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Readers may know Michèle Hannoosh best from her work on the French Romantic painter Eugène Delacroix. Alerted to error-riddled versions of his famous Journal (while researching her landmark Painting and the “Journal” of Delacroix, Princeton University Press, 1995), Hannoosh returned to its sources. In her two-volume critical edition of the Journal (José Corti, 2009) and associated publications, Hannoosh brought to light a vast array of new material and ordered a labyrinth of cross-references.
In Jules Michelet, Hannoosh focuses on an inaugural specialist in what Michel Foucault called “history itself” (L’Archéologie du savoir, Gallimard, 1969, 13). Two detailed reviews of the book have already appeared, one by Bettina Lerner—widely published on Michelet as well as on the rise of socially concerned, literary Romanticism—and the other by Beth S. Wright, a scholar versed in the French Restoration’s visual culture. I see my job here as evaluating the case Jules Michelet makes for the “visual arts” occupying a central role in Michelet’s “historical oeuvre” (3, 13). To do so, I must first describe Hannoosh’s account of Michelet’s overall importance.
Jules Michelet (1798–1874) belonged to the “Romantic liberal school” of historians, who responded to the post–French Revolution society’s need for “substance” to be imparted to a turbulent recent past (9, emphasis in original). But Michelet stands out for three main reasons. First, narration was a mode he made his own, bearing out Dutch philosopher Frank Ankersmit’s insistence that “narrative substance” infuses every historian’s response to the past (Narrative Logic, Martinus Nijhoff, 1983, 7). Michelet’s story of France’s “idea of nation,” culminating in the 1789 Revolution, produced his historical oeuvre, including Le Peuple (1846), Histoire de la Révolution française (1847–53), and the sixteen-volume Histoire de France (1833–67) (122). But Michelet’s publishing did not stop with these monumental works; a “fascination with nature” produced late-career studies in natural history like L’Oiseau and L’Insecte (14).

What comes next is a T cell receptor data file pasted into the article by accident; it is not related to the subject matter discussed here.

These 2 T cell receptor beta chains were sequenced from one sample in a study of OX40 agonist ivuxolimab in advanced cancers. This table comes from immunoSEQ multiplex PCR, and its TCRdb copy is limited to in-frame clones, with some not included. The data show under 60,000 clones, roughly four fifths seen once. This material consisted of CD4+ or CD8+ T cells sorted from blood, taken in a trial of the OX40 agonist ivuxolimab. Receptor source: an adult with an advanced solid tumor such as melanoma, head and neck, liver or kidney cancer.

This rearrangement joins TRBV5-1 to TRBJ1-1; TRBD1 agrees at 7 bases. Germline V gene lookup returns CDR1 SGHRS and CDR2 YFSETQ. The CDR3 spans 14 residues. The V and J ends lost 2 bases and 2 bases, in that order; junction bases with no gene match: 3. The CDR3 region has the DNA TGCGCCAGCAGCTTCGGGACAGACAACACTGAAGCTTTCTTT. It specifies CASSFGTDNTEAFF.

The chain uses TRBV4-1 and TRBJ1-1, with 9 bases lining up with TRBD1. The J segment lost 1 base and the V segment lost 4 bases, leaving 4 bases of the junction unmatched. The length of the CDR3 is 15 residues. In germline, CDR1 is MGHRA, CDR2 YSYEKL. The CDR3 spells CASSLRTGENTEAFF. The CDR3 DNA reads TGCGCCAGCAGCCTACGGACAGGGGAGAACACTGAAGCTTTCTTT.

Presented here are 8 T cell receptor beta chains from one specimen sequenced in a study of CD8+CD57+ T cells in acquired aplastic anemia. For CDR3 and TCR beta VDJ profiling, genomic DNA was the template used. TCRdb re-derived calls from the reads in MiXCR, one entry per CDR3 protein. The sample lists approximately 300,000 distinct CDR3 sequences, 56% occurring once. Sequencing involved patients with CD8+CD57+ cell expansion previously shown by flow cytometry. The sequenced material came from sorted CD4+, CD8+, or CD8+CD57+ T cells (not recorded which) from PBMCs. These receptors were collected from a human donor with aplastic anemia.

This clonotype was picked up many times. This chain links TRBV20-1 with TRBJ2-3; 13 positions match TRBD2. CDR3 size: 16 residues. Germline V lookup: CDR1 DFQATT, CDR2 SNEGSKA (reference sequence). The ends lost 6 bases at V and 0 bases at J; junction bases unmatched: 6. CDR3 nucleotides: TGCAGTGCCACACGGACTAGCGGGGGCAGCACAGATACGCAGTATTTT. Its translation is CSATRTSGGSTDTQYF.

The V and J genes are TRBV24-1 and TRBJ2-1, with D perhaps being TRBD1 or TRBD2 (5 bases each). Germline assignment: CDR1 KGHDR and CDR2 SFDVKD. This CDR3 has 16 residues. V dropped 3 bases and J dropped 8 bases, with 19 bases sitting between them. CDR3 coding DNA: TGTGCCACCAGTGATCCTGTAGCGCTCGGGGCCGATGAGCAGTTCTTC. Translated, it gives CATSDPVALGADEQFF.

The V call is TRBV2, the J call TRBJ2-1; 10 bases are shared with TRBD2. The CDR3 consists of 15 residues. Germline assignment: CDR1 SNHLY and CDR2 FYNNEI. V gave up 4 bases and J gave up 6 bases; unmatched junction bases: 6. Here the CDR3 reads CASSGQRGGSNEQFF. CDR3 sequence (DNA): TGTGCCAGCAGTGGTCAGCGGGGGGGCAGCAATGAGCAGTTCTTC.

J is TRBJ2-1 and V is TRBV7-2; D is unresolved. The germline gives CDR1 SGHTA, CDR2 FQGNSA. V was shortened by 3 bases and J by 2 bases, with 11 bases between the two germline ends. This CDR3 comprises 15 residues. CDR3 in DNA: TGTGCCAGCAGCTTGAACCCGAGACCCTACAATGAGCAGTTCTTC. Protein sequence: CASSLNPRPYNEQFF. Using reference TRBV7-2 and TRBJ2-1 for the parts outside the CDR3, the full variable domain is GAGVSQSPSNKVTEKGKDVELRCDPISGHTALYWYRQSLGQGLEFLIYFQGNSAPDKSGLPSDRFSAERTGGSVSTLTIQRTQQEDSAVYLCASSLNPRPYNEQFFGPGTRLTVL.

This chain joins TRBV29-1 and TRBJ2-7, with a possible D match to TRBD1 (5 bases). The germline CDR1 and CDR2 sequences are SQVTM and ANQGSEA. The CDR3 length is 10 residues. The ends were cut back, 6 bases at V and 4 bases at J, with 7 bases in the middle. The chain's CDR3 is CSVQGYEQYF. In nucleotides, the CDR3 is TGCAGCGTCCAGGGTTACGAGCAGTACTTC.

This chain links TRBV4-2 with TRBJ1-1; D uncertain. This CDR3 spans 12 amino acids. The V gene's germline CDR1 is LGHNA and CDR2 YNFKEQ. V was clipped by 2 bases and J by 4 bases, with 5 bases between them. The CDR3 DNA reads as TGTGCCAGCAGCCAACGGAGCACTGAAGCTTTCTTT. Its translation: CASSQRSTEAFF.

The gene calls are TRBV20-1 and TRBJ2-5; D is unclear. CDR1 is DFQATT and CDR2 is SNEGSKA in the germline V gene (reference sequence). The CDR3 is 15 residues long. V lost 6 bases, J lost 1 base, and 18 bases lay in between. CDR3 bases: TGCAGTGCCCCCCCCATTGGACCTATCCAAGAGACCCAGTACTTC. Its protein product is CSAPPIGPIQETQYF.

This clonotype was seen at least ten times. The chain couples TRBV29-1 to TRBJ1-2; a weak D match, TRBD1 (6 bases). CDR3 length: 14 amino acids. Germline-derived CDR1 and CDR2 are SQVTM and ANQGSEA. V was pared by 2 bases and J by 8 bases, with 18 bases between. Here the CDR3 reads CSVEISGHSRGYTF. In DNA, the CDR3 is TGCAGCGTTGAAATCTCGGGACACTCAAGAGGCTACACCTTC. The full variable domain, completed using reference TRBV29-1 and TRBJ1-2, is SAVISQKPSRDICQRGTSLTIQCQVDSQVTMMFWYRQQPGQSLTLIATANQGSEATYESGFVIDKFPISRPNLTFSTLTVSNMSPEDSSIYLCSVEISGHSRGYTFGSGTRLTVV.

Hannoosh’s attention to the “narrative substance” of Michelet’s writing explains, I believe, her invocation of Ankersmit instead of the American historian of ideas Hayden White. Both careers were launched in the 1970s under poststructuralism’s sway, but an extended discussion of Michelet within “history’s golden age” was undertaken by White, not Ankersmit (Metahistory, Johns Hopkins University Press, 1973/2014, 435, 135–62). Metahistory’s commitment to the death of the author, however, with separable categories into which all historical writing falls, does not accommodate Hannoosh’s gift for fine-grained analyses of the historian’s lavish prose, which Hannoosh calls “brazenly personal and deeply lyrical, rhapsodic in emotional charge” (7). Hannoosh reveals how Michelet made use of “interior monologue or free indirect discourse”—she identifies structuring rhetorical devices at every turn—capable of propelling his prose from “joy to irony to despair” (28, 119). Work could grind to a halt, as it did on the Histoire de France in 1844, when Michelet felt unequal to the task of narration. In fact, Le Peuple was written after Michelet put the former on pause. Only after he had written about the people did Michelet feel he could narrate “the centuries of the absolute monarchy” (70).